As with any fountain pen, different inks will flow differently. I would recommend staying away from any permanent inks or paints that can dry and crust. Those will ruin your pen. Or if they don’t, it will be a pain the ass to clean.

3. Writing on Dark Surfaces with Opaque Ink

Recently, I’ve seen artists writing with bright colors on dark surfaces with their Parallels. I reached out to several of them to inquire how and none of them replied. Thanks, guys!

I set out to do some research of my own and after several days of experimentation, I’ve found that Golden High Flow Acrylics are the best. However, it is incredibly important that you shake the hell out of it before your put it in the cartridge, or else it won’t be totally opaque. I learned this the hard way several times.

I’m satisfied with the Golden High Flow. They’re easy to clean and they works great on just about any surface. However, I’m sure there are other inks that work as good and I’d encourage you to experiment for yourself. If you have any insights, please send me a message — I’d love to hear.

4. Eye-Dropper Conversion

If you’re a hardcore Parallel user and get sick of constantly refilling the small cartridges, you have the option of converting the pen to an eye-dropper.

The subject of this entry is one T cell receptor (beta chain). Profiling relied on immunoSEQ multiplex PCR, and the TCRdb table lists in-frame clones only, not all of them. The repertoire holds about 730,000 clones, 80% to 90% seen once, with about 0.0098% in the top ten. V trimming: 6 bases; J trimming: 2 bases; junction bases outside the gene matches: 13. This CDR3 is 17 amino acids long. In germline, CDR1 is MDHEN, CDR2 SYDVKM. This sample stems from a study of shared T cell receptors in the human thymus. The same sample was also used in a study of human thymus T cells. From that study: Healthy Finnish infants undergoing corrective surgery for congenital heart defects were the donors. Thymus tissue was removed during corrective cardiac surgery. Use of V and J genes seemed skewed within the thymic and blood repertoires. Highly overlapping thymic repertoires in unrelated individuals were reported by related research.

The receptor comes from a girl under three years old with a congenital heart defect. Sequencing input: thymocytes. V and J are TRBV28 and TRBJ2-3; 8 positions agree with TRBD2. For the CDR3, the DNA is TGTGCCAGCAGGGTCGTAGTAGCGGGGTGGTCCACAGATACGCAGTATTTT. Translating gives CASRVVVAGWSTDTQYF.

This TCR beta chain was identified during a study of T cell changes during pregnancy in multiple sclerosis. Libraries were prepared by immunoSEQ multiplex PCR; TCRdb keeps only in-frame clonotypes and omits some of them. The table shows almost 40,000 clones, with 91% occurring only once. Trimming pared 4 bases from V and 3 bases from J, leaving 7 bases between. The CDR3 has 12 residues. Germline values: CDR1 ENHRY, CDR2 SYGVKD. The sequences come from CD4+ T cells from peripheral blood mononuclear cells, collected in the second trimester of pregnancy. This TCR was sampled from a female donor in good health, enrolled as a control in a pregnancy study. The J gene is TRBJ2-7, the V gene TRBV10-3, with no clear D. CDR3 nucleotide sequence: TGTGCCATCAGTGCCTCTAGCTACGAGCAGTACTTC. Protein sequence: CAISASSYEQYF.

Eye-dropper style pens don’t have a converter or ink cartridge. Instead, they use the entire body of the pen to hold the ink. And given the size of the Parallel’s body, that’s a lot of ink!

To do this, all you need is small, tight-fitting o-ring and some silicon lubricant. Here are the steps:

  1. Screw off the body of the Parallel.
  2. Ditch that cartridge!
  3. Place the o-ring at the end of the threads that the pen’s body screws on to.
  4. Rub a little silicon lube on those threads.
  5. Fill up the pen body with ink (almost up to the threads).
  6. Carefully reassemble the pen, twisting the body of the pen, over the greased threads and up against the o-ring (but not too tight).

That’s it. The o-ring and lube will seal in the ink!

5. Nib Modification

Out of the box, the Parallel gives you two slabs of metal to achieve those bold thick lines OR those small thin lines.

However, if you’re feeling a little crafty and have a Dremel-like tool handy, you can modify that set of metal nibs to achieve some interesting lines.

For example, you can round off one side of that chisel to create a ruling-style nib. This can be a fun technique to create more wild and free-styled letters. Or, if you want to add some depth to your letter strokes, you can carve little slots into the nib, creating an area where the ink won’t touch the page.

Pilot Parallel nib modification by Jake Rainis

I’d recommend getting a couple of extra pens if you’re looking to try this out. For me, it took a little trial and error, and I’ve found that each pen behaves a little differently. My best advice is to be patient, and as precise as possible. When you’re done, make sure you use some very fine grit sandpaper to smooth out any rough edges.

I created a tutorial video so you can see the process that I went through to modify my pens.

Modifying my Parallel pens has opened up a whole new world in terms of the kinds of letters I can create. I hope it can do the same for you!